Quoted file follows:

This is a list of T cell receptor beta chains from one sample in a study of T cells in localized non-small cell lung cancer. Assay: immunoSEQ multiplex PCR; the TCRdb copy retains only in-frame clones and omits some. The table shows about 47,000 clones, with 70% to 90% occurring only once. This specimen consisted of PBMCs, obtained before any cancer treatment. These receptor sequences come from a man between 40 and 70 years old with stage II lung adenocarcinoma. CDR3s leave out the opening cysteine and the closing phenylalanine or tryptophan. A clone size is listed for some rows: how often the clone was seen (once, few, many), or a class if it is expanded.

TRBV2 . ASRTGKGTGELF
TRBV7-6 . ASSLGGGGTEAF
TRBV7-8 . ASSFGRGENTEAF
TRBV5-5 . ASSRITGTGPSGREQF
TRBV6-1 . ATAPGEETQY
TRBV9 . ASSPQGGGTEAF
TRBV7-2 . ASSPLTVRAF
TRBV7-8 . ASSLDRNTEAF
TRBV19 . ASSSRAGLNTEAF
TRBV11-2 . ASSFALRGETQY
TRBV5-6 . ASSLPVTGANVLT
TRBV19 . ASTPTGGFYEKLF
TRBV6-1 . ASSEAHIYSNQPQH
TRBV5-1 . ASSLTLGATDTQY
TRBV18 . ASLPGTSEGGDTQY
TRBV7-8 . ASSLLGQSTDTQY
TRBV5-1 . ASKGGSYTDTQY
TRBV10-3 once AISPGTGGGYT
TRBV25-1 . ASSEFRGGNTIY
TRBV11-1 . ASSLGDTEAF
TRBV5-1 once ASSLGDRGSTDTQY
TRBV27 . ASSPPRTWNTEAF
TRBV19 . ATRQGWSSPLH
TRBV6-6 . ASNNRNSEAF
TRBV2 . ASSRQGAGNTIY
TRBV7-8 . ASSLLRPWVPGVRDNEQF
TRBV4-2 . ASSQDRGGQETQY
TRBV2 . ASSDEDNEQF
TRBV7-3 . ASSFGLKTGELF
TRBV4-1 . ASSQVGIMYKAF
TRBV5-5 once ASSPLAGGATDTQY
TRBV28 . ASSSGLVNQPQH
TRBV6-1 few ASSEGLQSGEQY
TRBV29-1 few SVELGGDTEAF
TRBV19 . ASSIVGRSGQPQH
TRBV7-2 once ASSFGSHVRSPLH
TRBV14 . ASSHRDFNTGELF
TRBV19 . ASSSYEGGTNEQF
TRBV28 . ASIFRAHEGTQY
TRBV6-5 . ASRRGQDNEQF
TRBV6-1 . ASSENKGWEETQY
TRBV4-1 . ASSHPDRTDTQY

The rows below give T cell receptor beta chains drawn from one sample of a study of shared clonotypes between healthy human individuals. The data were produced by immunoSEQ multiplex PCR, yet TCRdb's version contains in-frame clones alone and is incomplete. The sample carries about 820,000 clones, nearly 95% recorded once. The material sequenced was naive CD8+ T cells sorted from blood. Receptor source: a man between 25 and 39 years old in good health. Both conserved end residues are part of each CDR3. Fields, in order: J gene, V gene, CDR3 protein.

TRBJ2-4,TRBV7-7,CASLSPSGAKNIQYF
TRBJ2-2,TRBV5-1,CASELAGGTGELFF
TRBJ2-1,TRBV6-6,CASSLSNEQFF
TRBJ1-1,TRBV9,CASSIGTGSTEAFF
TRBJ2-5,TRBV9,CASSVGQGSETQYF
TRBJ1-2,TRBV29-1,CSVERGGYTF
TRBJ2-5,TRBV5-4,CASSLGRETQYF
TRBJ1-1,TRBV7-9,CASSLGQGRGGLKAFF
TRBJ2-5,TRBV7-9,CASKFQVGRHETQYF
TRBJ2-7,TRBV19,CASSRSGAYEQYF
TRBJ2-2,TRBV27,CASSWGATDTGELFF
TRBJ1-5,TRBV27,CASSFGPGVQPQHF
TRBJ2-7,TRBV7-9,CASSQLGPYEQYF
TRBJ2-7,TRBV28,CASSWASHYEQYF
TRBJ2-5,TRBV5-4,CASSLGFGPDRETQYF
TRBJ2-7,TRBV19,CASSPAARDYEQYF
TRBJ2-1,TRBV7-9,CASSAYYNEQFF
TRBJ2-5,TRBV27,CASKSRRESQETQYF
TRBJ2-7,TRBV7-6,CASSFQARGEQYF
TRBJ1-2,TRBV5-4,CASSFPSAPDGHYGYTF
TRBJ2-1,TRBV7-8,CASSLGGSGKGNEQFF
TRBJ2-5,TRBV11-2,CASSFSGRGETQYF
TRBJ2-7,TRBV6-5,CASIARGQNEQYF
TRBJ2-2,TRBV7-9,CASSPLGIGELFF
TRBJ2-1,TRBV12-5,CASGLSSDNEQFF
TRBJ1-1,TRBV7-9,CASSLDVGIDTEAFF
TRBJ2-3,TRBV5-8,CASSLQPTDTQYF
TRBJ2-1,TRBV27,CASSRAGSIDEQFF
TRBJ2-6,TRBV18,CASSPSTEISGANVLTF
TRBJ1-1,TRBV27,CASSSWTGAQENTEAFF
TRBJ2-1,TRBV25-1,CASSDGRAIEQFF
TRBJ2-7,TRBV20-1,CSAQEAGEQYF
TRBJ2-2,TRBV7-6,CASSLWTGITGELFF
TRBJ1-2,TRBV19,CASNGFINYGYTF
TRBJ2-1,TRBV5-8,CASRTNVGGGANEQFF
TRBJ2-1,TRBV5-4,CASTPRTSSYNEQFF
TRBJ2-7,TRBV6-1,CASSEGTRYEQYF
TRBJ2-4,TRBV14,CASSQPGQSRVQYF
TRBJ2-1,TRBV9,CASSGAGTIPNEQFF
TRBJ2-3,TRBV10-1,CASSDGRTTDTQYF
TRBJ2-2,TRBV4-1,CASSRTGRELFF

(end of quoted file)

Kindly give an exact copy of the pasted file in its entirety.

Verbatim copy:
This is a list of T cell receptor beta chains from one sample in a study of T cells in localized non-small cell lung cancer. Assay: immunoSEQ multiplex PCR; the TCRdb copy retains only in-frame clones and omits some. The table shows about 47,000 clones, with 70% to 90% occurring only once. This specimen consisted of PBMCs, obtained before any cancer treatment. These receptor sequences come from a man between 40 and 70 years old with stage II lung adenocarcinoma. CDR3s leave out the opening cysteine and the closing phenylalanine or tryptophan. A clone size is listed for some rows: how often the clone was seen (once, few, many), or a class if it is expanded.

TRBV2 . ASRTGKGTGELF
TRBV7-6 . ASSLGGGGTEAF
TRBV7-8 . ASSFGRGENTEAF
TRBV5-5 . ASSRITGTGPSGREQF
TRBV6-1 . ATAPGEETQY
TRBV9 . ASSPQGGGTEAF
TRBV7-2 . ASSPLTVRAF
TRBV7-8 . ASSLDRNTEAF
TRBV19 . ASSSRAGLNTEAF
TRBV11-2 . ASSFALRGETQY
TRBV5-6 . ASSLPVTGANVLT
TRBV19 . ASTPTGGFYEKLF
TRBV6-1 . ASSEAHIYSNQPQH
TRBV5-1 . ASSLTLGATDTQY
TRBV18 . ASLPGTSEGGDTQY
TRBV7-8 . ASSLLGQSTDTQY
TRBV5-1 . ASKGGSYTDTQY
TRBV10-3 once AISPGTGGGYT
TRBV25-1 . ASSEFRGGNTIY
TRBV11-1 . ASSLGDTEAF
TRBV5-1 once ASSLGDRGSTDTQY
TRBV27 . ASSPPRTWNTEAF
TRBV19 . ATRQGWSSPLH
TRBV6-6 . ASNNRNSEAF
TRBV2 . ASSRQGAGNTIY
TRBV7-8 . ASSLLRPWVPGVRDNEQF
TRBV4-2 . ASSQDRGGQETQY
TRBV2 . ASSDEDNEQF
TRBV7-3 . ASSFGLKTGELF
TRBV4-1 . ASSQVGIMYKAF
TRBV5-5 once ASSPLAGGATDTQY
TRBV28 . ASSSGLVNQPQH
TRBV6-1 few ASSEGLQSGEQY
TRBV29-1 few SVELGGDTEAF
TRBV19 . ASSIVGRSGQPQH
TRBV7-2 once ASSFGSHVRSPLH
TRBV14 . ASSHRDFNTGELF
TRBV19 . ASSSYEGGTNEQF
TRBV28 . ASIFRAHEGTQY
TRBV6-5 . ASRRGQDNEQF
TRBV6-1 . ASSENKGWEETQY
TRBV4-1 . ASSHPDRTDTQY

The rows below give T cell receptor beta chains drawn from one sample of a study of shared clonotypes between healthy human individuals. The data were produced by immunoSEQ multiplex PCR, yet TCRdb's version contains in-frame clones alone and is incomplete. The sample carries about 820,000 clones, nearly 95% recorded once. The material sequenced was naive CD8+ T cells sorted from blood. Receptor source: a man between 25 and 39 years old in good health. Both conserved end residues are part of each CDR3. Fields, in order: J gene, V gene, CDR3 protein.

TRBJ2-4,TRBV7-7,CASLSPSGAKNIQYF
TRBJ2-2,TRBV5-1,CASELAGGTGELFF
TRBJ2-1,TRBV6-6,CASSLSNEQFF
TRBJ1-1,TRBV9,CASSIGTGSTEAFF
TRBJ2-5,TRBV9,CASSVGQGSETQYF
TRBJ1-2,TRBV29-1,CSVERGGYTF
TRBJ2-5,TRBV5-4,CASSLGRETQYF
TRBJ1-1,TRBV7-9,CASSLGQGRGGLKAFF
TRBJ2-5,TRBV7-9,CASKFQVGRHETQYF
TRBJ2-7,TRBV19,CASSRSGAYEQYF
TRBJ2-2,TRBV27,CASSWGATDTGELFF
TRBJ1-5,TRBV27,CASSFGPGVQPQHF
TRBJ2-7,TRBV7-9,CASSQLGPYEQYF
TRBJ2-7,TRBV28,CASSWASHYEQYF
TRBJ2-5,TRBV5-4,CASSLGFGPDRETQYF
TRBJ2-7,TRBV19,CASSPAARDYEQYF
TRBJ2-1,TRBV7-9,CASSAYYNEQFF
TRBJ2-5,TRBV27,CASKSRRESQETQYF
TRBJ2-7,TRBV7-6,CASSFQARGEQYF
TRBJ1-2,TRBV5-4,CASSFPSAPDGHYGYTF
TRBJ2-1,TRBV7-8,CASSLGGSGKGNEQFF
TRBJ2-5,TRBV11-2,CASSFSGRGETQYF
TRBJ2-7,TRBV6-5,CASIARGQNEQYF
TRBJ2-2,TRBV7-9,CASSPLGIGELFF
TRBJ2-1,TRBV12-5,CASGLSSDNEQFF
TRBJ1-1,TRBV7-9,CASSLDVGIDTEAFF
TRBJ2-3,TRBV5-8,CASSLQPTDTQYF
TRBJ2-1,TRBV27,CASSRAGSIDEQFF
TRBJ2-6,TRBV18,CASSPSTEISGANVLTF
TRBJ1-1,TRBV27,CASSSWTGAQENTEAFF
TRBJ2-1,TRBV25-1,CASSDGRAIEQFF
TRBJ2-7,TRBV20-1,CSAQEAGEQYF
TRBJ2-2,TRBV7-6,CASSLWTGITGELFF
TRBJ1-2,TRBV19,CASNGFINYGYTF
TRBJ2-1,TRBV5-8,CASRTNVGGGANEQFF
TRBJ2-1,TRBV5-4,CASTPRTSSYNEQFF
TRBJ2-7,TRBV6-1,CASSEGTRYEQYF
TRBJ2-4,TRBV14,CASSQPGQSRVQYF
TRBJ2-1,TRBV9,CASSGAGTIPNEQFF
TRBJ2-3,TRBV10-1,CASSDGRTTDTQYF
TRBJ2-2,TRBV4-1,CASSRTGRELFF